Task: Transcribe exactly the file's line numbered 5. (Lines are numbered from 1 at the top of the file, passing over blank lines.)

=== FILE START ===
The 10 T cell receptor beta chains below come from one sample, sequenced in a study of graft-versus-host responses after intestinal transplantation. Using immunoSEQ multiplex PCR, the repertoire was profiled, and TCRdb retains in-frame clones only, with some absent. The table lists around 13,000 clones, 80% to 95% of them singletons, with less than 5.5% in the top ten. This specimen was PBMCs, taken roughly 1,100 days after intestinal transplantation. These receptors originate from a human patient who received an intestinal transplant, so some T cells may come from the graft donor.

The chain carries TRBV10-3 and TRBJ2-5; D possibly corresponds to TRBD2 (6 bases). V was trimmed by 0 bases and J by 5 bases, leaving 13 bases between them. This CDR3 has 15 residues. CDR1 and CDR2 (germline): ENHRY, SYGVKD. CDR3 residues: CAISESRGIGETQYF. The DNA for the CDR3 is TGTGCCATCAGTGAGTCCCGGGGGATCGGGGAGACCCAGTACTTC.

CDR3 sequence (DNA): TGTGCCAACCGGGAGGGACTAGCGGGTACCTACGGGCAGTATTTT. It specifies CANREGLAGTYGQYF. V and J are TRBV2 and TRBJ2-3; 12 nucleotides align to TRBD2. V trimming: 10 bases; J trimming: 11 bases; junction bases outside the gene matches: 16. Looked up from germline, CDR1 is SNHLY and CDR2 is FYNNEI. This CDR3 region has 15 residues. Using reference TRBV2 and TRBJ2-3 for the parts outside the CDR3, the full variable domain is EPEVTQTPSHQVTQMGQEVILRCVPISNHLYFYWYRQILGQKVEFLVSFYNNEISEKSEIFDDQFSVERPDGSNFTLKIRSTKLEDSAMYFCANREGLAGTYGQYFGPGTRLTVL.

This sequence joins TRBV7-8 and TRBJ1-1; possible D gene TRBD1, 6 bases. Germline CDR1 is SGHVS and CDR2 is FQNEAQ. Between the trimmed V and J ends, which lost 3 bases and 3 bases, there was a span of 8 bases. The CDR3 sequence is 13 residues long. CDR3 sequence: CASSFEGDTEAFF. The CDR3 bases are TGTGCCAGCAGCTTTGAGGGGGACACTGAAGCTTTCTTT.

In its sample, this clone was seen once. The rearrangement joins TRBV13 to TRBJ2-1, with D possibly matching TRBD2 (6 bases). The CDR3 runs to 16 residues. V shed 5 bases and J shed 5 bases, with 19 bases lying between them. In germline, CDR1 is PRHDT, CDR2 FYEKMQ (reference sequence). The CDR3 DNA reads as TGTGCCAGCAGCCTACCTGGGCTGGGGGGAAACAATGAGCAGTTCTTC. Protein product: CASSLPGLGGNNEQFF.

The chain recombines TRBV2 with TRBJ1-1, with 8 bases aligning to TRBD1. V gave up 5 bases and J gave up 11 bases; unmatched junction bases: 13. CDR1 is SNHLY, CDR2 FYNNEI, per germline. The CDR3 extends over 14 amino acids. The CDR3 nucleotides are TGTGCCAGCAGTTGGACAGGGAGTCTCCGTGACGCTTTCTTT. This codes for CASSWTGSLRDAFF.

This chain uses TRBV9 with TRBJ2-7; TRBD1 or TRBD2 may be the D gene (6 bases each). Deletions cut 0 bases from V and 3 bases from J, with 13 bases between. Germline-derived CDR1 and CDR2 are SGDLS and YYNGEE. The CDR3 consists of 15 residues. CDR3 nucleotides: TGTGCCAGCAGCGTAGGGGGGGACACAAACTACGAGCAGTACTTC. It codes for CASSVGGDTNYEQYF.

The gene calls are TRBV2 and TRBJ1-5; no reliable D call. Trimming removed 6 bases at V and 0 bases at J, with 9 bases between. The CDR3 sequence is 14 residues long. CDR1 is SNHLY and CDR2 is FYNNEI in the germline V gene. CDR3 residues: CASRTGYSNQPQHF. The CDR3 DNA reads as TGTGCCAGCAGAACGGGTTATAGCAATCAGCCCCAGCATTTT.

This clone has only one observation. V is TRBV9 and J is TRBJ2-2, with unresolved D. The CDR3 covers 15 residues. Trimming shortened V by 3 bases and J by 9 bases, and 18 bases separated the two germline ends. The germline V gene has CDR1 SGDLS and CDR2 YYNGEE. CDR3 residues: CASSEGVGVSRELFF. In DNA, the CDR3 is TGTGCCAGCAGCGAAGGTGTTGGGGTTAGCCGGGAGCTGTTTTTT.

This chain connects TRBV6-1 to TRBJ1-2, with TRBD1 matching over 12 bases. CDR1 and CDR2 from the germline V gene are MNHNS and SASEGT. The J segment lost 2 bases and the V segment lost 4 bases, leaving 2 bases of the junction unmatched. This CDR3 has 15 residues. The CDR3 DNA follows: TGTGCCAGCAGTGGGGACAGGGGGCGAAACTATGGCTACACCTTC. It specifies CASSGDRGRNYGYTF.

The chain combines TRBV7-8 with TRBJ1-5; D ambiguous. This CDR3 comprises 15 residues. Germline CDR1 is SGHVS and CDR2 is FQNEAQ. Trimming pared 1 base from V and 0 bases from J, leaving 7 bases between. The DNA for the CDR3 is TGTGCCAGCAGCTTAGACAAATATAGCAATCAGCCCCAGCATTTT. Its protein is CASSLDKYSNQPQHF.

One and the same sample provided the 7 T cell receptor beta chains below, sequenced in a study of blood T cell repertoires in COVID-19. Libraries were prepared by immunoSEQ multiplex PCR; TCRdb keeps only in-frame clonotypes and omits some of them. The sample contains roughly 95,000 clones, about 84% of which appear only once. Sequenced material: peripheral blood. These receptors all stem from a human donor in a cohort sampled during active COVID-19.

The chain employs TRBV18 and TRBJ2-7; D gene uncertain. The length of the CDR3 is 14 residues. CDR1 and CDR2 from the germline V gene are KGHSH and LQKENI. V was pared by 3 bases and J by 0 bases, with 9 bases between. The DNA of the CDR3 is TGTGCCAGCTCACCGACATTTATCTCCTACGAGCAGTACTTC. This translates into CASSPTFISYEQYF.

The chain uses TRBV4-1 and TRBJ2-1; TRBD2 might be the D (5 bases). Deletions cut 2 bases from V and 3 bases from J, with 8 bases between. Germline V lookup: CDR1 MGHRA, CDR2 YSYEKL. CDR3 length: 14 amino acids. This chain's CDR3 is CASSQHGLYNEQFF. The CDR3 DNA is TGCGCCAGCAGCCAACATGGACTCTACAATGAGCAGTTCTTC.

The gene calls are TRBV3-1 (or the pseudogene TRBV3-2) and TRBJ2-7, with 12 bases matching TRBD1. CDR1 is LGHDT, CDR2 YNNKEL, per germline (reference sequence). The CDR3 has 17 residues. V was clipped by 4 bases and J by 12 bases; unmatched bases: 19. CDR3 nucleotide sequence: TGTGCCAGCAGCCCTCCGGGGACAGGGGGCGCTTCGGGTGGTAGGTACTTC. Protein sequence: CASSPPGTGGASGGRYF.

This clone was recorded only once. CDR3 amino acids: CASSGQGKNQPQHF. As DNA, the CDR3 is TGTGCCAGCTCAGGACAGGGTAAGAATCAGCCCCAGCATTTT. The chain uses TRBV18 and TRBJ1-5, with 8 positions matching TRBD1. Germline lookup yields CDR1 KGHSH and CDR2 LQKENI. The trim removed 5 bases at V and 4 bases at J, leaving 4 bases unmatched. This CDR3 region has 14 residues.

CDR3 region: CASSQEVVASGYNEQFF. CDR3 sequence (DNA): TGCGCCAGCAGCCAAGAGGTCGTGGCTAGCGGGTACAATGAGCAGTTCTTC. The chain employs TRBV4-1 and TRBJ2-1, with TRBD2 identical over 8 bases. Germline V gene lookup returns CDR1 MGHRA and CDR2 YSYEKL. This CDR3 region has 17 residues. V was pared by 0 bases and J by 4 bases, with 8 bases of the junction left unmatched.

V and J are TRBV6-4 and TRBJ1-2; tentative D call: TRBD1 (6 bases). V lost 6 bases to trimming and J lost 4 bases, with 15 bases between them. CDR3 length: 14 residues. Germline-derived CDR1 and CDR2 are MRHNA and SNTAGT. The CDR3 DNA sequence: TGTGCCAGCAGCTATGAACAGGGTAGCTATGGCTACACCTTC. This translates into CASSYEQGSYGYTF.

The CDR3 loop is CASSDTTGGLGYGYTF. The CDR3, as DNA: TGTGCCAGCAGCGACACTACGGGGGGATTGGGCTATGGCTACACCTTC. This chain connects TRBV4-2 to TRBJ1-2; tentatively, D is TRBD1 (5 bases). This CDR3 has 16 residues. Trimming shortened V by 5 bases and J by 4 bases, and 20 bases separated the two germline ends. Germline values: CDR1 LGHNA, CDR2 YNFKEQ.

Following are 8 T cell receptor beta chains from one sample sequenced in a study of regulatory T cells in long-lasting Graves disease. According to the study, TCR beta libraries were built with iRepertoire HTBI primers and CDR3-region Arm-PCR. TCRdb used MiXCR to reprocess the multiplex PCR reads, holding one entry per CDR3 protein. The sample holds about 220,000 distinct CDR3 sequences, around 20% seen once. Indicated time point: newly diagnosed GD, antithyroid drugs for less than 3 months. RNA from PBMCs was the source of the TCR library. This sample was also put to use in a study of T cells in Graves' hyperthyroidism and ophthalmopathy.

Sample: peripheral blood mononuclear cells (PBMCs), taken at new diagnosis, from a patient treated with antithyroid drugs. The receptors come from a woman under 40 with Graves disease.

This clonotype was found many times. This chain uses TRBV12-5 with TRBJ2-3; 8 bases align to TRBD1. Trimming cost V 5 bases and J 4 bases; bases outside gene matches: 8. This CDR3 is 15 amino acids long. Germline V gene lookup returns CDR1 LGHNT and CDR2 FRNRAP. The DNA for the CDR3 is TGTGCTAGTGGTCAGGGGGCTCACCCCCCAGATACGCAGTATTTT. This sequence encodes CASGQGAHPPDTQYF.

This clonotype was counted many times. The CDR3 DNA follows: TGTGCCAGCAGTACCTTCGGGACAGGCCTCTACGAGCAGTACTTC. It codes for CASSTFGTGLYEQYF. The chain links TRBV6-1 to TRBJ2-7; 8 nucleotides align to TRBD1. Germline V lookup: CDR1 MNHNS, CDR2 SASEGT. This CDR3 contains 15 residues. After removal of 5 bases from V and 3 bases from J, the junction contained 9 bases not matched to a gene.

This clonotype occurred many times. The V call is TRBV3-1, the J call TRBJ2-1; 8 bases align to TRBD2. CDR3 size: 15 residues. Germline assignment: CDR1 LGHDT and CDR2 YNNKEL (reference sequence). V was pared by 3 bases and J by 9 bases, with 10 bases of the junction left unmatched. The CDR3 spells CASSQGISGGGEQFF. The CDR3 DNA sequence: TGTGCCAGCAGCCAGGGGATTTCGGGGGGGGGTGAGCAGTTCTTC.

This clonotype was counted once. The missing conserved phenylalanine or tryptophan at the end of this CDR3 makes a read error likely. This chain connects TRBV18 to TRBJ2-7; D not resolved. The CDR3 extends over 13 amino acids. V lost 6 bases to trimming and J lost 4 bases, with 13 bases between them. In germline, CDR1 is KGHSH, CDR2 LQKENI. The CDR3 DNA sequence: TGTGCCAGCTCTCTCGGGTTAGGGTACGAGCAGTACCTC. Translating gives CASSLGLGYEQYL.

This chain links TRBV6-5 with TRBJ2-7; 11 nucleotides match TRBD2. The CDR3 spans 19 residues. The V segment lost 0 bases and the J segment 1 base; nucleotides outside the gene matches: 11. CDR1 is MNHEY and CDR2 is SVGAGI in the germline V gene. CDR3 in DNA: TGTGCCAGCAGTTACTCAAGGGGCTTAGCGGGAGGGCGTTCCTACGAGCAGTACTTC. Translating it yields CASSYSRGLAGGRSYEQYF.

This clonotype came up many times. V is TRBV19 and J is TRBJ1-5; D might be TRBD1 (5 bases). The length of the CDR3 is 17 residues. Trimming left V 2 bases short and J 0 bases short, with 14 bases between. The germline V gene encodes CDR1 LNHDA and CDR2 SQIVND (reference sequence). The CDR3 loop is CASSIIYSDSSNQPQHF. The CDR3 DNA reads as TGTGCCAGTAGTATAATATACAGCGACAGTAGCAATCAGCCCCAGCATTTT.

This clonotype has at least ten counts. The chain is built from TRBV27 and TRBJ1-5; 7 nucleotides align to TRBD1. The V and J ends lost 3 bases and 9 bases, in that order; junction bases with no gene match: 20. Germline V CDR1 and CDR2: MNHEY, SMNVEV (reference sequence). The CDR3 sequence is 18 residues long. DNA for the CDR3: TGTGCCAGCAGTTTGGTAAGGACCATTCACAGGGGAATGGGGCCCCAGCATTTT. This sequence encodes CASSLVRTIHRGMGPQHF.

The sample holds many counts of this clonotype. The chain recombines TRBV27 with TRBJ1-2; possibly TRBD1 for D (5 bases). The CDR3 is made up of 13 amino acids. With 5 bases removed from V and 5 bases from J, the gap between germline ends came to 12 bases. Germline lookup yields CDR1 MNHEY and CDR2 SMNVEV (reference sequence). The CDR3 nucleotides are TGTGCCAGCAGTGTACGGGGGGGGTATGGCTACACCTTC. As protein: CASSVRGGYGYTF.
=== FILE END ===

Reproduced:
In its sample, this clone was seen once. The rearrangement joins TRBV13 to TRBJ2-1, with D possibly matching TRBD2 (6 bases). The CDR3 runs to 16 residues. V shed 5 bases and J shed 5 bases, with 19 bases lying between them. In germline, CDR1 is PRHDT, CDR2 FYEKMQ (reference sequence). The CDR3 DNA reads as TGTGCCAGCAGCCTACCTGGGCTGGGGGGAAACAATGAGCAGTTCTTC. Protein product: CASSLPGLGGNNEQFF.